They wanted a non-traditional portrait and are drawn to my work because of my use of symbolic imagery. They wanted me to incorporate my interpretation of their relationship into the work. Here a few close-ups of their faces.

Besides being very loving to each other they are accepting of other people. They are consummate travelers and have a respect for other cultures and religions. They are Presbyterians but will include the following religions in the wedding ceremony:

Buddhist (in Chinese and English)
Calvinist Christian (Presbyterian)
Coptic (in Coptic and English)
Hindu (in Sanskrit and English)
Humanist (in English)
Jewish (in Hebrew and English)

How cool is that?

The Red Thread of Destiny also called The Red String of Fate. It is a belief originating in East Asia. According to this myth, the gods tie an invisible red string around the ankles or, in Japan, the little fingers of those that are destined to be soul mates and will one day marry each other.

The two people connected by the red thread are destined lovers, regardless of time, place, or circumstances. This magical cord may stretch or tangle, but never break (I love this part). This myth is similar to the Western concept of soul mates or a twin flame. This concept became the focal point conceptually.
I wanted to include a live plant that would be symbolic of growing together and it turns out that one of the models great-grandparents brought an Easter cactus with them when they immigrated from the Netherlands. Each member of the family has a cutting from the plant.  I added bees to the painting, since bees are symbolic of a harmonious home. Turns out one of the models kept bees at one point so that idea was fortuitous.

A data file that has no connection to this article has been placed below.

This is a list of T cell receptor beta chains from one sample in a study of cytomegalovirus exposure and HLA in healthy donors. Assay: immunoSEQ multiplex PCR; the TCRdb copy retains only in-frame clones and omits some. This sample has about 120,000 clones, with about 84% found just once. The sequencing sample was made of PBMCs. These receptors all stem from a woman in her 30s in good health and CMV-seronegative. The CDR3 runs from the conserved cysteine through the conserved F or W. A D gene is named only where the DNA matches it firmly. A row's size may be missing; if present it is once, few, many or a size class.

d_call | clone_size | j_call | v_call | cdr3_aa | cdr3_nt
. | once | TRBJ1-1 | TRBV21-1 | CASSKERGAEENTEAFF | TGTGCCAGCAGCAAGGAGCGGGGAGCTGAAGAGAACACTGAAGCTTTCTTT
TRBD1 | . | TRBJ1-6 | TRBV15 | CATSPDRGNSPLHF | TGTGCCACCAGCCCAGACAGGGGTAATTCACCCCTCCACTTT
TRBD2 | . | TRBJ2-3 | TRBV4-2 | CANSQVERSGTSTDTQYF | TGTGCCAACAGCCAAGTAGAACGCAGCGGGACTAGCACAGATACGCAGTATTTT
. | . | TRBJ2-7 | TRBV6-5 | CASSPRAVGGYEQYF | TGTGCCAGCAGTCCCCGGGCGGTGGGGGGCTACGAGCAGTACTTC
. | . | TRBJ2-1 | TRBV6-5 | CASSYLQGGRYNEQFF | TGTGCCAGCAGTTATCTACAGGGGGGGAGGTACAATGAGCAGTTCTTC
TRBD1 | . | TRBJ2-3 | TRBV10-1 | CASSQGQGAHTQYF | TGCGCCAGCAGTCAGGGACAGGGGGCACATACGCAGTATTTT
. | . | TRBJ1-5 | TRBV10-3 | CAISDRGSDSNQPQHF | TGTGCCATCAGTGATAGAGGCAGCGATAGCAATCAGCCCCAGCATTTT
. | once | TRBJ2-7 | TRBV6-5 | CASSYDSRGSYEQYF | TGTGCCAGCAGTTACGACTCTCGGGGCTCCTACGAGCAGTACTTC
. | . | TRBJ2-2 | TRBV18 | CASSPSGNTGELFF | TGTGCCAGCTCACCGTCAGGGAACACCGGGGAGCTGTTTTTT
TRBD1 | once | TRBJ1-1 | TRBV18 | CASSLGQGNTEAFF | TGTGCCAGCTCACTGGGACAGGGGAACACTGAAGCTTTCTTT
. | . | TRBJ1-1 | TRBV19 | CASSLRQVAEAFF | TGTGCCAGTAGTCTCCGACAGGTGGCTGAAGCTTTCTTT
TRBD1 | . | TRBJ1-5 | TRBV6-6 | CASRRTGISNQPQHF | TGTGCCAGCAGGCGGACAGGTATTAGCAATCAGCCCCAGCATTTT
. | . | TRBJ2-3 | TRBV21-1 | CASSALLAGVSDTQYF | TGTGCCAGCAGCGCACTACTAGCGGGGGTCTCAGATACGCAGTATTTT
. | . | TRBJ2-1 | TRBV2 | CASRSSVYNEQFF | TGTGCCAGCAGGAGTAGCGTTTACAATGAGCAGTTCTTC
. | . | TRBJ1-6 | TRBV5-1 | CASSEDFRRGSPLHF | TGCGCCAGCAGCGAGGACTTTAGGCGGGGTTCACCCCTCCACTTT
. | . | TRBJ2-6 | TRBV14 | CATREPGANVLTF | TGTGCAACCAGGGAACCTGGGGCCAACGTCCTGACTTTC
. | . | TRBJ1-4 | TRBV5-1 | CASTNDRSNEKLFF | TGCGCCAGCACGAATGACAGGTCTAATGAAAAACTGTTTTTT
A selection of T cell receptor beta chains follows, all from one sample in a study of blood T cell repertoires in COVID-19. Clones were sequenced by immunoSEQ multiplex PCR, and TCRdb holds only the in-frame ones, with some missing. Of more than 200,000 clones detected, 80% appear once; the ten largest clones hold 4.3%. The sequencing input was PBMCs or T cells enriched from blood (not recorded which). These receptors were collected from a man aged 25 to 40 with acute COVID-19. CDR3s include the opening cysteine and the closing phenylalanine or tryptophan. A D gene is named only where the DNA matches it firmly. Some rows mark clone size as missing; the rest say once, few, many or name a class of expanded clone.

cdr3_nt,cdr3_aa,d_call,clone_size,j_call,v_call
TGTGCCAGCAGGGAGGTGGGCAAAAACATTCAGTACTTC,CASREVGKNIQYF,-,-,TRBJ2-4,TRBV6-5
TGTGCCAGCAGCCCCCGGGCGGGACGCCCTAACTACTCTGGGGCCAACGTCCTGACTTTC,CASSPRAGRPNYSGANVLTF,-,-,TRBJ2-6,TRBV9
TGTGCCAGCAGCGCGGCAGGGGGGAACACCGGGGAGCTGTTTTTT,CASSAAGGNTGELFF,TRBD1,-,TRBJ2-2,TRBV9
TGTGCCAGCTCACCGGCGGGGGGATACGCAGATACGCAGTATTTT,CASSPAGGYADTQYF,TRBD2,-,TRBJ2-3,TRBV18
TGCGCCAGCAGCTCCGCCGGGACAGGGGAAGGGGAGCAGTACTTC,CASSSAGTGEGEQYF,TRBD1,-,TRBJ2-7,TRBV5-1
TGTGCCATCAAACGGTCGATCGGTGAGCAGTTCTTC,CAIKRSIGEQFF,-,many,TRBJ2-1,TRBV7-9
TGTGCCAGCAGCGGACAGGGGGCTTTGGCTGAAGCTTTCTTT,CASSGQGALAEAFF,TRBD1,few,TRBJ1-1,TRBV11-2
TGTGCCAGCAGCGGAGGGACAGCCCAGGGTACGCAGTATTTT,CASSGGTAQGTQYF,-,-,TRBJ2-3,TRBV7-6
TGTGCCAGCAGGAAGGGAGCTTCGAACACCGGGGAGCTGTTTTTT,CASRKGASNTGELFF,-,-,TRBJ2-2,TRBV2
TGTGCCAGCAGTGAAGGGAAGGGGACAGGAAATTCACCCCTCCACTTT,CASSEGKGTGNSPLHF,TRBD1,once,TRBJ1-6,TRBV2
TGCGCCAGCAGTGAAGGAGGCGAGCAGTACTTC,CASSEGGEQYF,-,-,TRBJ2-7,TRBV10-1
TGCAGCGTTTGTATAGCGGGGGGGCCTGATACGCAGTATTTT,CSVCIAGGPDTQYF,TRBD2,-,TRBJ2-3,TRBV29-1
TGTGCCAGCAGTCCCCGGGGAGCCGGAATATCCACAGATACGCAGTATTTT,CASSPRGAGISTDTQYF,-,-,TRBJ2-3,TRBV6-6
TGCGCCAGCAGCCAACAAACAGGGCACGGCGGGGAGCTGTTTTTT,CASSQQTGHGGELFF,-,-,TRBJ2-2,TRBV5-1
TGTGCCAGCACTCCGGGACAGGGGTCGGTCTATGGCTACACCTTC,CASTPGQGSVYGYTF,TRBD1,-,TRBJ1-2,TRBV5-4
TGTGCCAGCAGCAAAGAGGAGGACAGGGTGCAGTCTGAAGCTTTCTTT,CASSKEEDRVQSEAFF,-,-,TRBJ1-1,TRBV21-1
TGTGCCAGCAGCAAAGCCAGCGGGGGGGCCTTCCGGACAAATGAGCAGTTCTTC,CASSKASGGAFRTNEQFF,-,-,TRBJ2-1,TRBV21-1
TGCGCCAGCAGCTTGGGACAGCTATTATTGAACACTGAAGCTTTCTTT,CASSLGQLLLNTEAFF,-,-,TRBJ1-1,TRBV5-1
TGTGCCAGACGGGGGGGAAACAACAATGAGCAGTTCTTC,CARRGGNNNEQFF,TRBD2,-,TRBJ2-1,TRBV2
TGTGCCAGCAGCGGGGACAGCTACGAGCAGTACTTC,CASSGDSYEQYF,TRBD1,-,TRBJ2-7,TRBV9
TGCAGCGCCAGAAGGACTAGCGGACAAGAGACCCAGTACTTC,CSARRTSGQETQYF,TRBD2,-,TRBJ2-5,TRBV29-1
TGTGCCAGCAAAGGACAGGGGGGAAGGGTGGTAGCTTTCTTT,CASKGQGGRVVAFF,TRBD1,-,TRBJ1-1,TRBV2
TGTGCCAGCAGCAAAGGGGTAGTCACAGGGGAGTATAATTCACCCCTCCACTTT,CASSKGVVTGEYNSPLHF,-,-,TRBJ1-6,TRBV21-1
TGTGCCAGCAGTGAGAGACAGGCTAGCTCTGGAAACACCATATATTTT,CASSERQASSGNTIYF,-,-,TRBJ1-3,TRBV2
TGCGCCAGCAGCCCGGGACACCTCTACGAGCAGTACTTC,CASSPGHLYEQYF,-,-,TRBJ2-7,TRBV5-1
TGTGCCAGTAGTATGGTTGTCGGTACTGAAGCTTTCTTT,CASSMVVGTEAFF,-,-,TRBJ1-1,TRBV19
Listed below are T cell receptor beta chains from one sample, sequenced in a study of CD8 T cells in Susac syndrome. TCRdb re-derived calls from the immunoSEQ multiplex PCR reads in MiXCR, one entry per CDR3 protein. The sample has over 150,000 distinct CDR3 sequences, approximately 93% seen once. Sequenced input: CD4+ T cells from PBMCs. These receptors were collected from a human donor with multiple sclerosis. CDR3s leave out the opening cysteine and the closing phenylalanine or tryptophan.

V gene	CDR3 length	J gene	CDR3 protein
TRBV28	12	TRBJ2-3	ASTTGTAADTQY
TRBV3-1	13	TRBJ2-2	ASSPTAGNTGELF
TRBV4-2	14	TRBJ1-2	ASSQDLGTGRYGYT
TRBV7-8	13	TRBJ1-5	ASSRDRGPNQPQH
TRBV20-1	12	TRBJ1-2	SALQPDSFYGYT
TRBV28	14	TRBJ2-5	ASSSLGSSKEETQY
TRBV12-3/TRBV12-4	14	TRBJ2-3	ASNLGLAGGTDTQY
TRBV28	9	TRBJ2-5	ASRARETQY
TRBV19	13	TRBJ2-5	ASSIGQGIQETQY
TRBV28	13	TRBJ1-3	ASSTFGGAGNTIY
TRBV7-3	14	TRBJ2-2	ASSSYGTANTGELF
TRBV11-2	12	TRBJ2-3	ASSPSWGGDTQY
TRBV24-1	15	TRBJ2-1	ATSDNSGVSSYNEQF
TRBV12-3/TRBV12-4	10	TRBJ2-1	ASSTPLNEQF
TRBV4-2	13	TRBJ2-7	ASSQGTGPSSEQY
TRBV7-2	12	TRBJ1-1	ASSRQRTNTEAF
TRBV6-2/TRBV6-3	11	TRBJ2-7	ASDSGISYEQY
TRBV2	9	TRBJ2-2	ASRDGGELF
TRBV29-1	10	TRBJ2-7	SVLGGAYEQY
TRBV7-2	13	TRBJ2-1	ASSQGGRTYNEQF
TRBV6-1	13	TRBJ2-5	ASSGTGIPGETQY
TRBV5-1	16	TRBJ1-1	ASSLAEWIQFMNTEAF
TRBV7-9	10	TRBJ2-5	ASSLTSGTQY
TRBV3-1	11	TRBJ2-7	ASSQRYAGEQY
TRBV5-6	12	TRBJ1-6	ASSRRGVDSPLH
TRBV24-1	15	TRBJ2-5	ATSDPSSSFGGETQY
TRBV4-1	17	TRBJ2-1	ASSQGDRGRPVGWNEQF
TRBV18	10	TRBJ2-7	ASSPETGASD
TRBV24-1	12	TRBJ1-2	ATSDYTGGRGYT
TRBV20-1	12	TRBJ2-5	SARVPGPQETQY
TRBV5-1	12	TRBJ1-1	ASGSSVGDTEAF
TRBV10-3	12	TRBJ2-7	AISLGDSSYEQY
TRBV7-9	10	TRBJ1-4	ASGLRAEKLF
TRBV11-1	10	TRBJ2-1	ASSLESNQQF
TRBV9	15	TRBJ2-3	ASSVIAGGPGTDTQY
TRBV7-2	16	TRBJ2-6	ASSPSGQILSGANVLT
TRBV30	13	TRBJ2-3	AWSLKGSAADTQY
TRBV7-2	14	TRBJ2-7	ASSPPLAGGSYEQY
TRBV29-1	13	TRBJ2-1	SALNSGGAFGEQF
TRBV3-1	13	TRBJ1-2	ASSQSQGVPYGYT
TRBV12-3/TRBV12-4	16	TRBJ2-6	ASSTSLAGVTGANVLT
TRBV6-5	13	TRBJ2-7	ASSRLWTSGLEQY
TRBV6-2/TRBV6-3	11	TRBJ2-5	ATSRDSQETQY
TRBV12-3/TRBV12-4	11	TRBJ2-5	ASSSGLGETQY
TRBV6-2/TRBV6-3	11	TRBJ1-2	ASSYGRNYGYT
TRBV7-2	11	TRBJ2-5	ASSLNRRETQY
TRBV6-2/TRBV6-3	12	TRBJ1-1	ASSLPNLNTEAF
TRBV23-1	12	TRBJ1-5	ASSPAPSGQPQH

One of the models designed the pattern on the wedding bands so I painted that engraved in one of the bricks. Bricks and wood are building materials so I thought they would be good symbolically to include. They serendipitously ended up in the photo shoot. The frame I had built to photograph them was not tall enough so we brought in the bricks. I ended up including them as a reminder of our time together in the studio.
One of the couple went to Princeton and the other's family is from the Netherlands, and the Dutch national color is orange, thus the link between the two that is the House of Orange. The main building of Princeton University is Nassau Hall, named after William III, Prince of Orange-Nassau, a member of the House of Orange. So I have included a bit of orange drapery.
The painting was finished off with a hand built frame made as a labor of love by my husband. It has about 10 layers of hand-rubbed tung oil for a finish. He uses furniture style construction. This one is poplar.
I will be delivering this piece in the next couple of weeks and am so excited to see their reaction to the painting.

Commissioned portraits are a collaborative effort and a friendship has been forged as we journeyed together through the design process.

There were countless hours of struggle with the paint, trying to transform these miserable elements of minerals and oil into a physical embodiment of love and commitment.

What a treasure I have been given, this opportunity to meet new people, to be asked to create a work of art to commemorate their love and life together.

I love my job!